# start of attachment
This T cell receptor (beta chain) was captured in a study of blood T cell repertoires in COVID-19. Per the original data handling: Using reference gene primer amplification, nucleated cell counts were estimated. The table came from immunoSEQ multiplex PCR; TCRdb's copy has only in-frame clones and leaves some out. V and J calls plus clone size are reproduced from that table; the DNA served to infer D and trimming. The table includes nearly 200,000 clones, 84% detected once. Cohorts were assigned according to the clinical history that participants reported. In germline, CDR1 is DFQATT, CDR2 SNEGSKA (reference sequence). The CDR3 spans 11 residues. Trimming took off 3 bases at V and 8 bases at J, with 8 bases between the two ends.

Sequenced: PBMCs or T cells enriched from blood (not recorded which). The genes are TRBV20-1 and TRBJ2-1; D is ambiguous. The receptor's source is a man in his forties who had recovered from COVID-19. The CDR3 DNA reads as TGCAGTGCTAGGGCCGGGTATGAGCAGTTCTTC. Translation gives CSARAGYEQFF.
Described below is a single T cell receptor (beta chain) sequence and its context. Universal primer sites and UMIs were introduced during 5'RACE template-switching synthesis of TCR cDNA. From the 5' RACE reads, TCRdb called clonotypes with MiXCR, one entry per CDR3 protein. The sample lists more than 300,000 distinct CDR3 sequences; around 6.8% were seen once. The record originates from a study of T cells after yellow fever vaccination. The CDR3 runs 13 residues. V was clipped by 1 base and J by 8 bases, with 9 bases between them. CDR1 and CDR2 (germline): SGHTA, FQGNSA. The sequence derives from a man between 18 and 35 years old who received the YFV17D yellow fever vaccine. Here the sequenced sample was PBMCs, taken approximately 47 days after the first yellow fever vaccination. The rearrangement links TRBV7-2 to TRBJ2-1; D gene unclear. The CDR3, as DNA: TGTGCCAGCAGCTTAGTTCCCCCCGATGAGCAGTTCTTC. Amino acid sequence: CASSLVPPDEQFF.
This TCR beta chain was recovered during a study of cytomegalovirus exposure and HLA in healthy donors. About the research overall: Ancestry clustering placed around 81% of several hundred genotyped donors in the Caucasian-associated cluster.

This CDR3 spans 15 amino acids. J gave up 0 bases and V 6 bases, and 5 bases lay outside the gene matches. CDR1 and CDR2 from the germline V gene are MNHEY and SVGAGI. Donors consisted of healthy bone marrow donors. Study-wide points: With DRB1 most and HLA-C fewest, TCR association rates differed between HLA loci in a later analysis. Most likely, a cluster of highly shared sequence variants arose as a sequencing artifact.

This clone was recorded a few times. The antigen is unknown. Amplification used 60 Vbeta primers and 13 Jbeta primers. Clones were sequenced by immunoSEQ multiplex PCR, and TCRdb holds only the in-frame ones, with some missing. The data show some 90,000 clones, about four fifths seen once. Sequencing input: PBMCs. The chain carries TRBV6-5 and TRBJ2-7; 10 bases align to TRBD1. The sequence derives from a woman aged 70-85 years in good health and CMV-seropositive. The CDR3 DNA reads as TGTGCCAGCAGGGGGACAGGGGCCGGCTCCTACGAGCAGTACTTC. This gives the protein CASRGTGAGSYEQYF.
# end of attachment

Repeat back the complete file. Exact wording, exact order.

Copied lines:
This T cell receptor (beta chain) was captured in a study of blood T cell repertoires in COVID-19. Per the original data handling: Using reference gene primer amplification, nucleated cell counts were estimated. The table came from immunoSEQ multiplex PCR; TCRdb's copy has only in-frame clones and leaves some out. V and J calls plus clone size are reproduced from that table; the DNA served to infer D and trimming. The table includes nearly 200,000 clones, 84% detected once. Cohorts were assigned according to the clinical history that participants reported. In germline, CDR1 is DFQATT, CDR2 SNEGSKA (reference sequence). The CDR3 spans 11 residues. Trimming took off 3 bases at V and 8 bases at J, with 8 bases between the two ends.

Sequenced: PBMCs or T cells enriched from blood (not recorded which). The genes are TRBV20-1 and TRBJ2-1; D is ambiguous. The receptor's source is a man in his forties who had recovered from COVID-19. The CDR3 DNA reads as TGCAGTGCTAGGGCCGGGTATGAGCAGTTCTTC. Translation gives CSARAGYEQFF.
Described below is a single T cell receptor (beta chain) sequence and its context. Universal primer sites and UMIs were introduced during 5'RACE template-switching synthesis of TCR cDNA. From the 5' RACE reads, TCRdb called clonotypes with MiXCR, one entry per CDR3 protein. The sample lists more than 300,000 distinct CDR3 sequences; around 6.8% were seen once. The record originates from a study of T cells after yellow fever vaccination. The CDR3 runs 13 residues. V was clipped by 1 base and J by 8 bases, with 9 bases between them. CDR1 and CDR2 (germline): SGHTA, FQGNSA. The sequence derives from a man between 18 and 35 years old who received the YFV17D yellow fever vaccine. Here the sequenced sample was PBMCs, taken approximately 47 days after the first yellow fever vaccination. The rearrangement links TRBV7-2 to TRBJ2-1; D gene unclear. The CDR3, as DNA: TGTGCCAGCAGCTTAGTTCCCCCCGATGAGCAGTTCTTC. Amino acid sequence: CASSLVPPDEQFF.
This TCR beta chain was recovered during a study of cytomegalovirus exposure and HLA in healthy donors. About the research overall: Ancestry clustering placed around 81% of several hundred genotyped donors in the Caucasian-associated cluster.

This CDR3 spans 15 amino acids. J gave up 0 bases and V 6 bases, and 5 bases lay outside the gene matches. CDR1 and CDR2 from the germline V gene are MNHEY and SVGAGI. Donors consisted of healthy bone marrow donors. Study-wide points: With DRB1 most and HLA-C fewest, TCR association rates differed between HLA loci in a later analysis. Most likely, a cluster of highly shared sequence variants arose as a sequencing artifact.

This clone was recorded a few times. The antigen is unknown. Amplification used 60 Vbeta primers and 13 Jbeta primers. Clones were sequenced by immunoSEQ multiplex PCR, and TCRdb holds only the in-frame ones, with some missing. The data show some 90,000 clones, about four fifths seen once. Sequencing input: PBMCs. The chain carries TRBV6-5 and TRBJ2-7; 10 bases align to TRBD1. The sequence derives from a woman aged 70-85 years in good health and CMV-seropositive. The CDR3 DNA reads as TGTGCCAGCAGGGGGACAGGGGCCGGCTCCTACGAGCAGTACTTC. This gives the protein CASRGTGAGSYEQYF.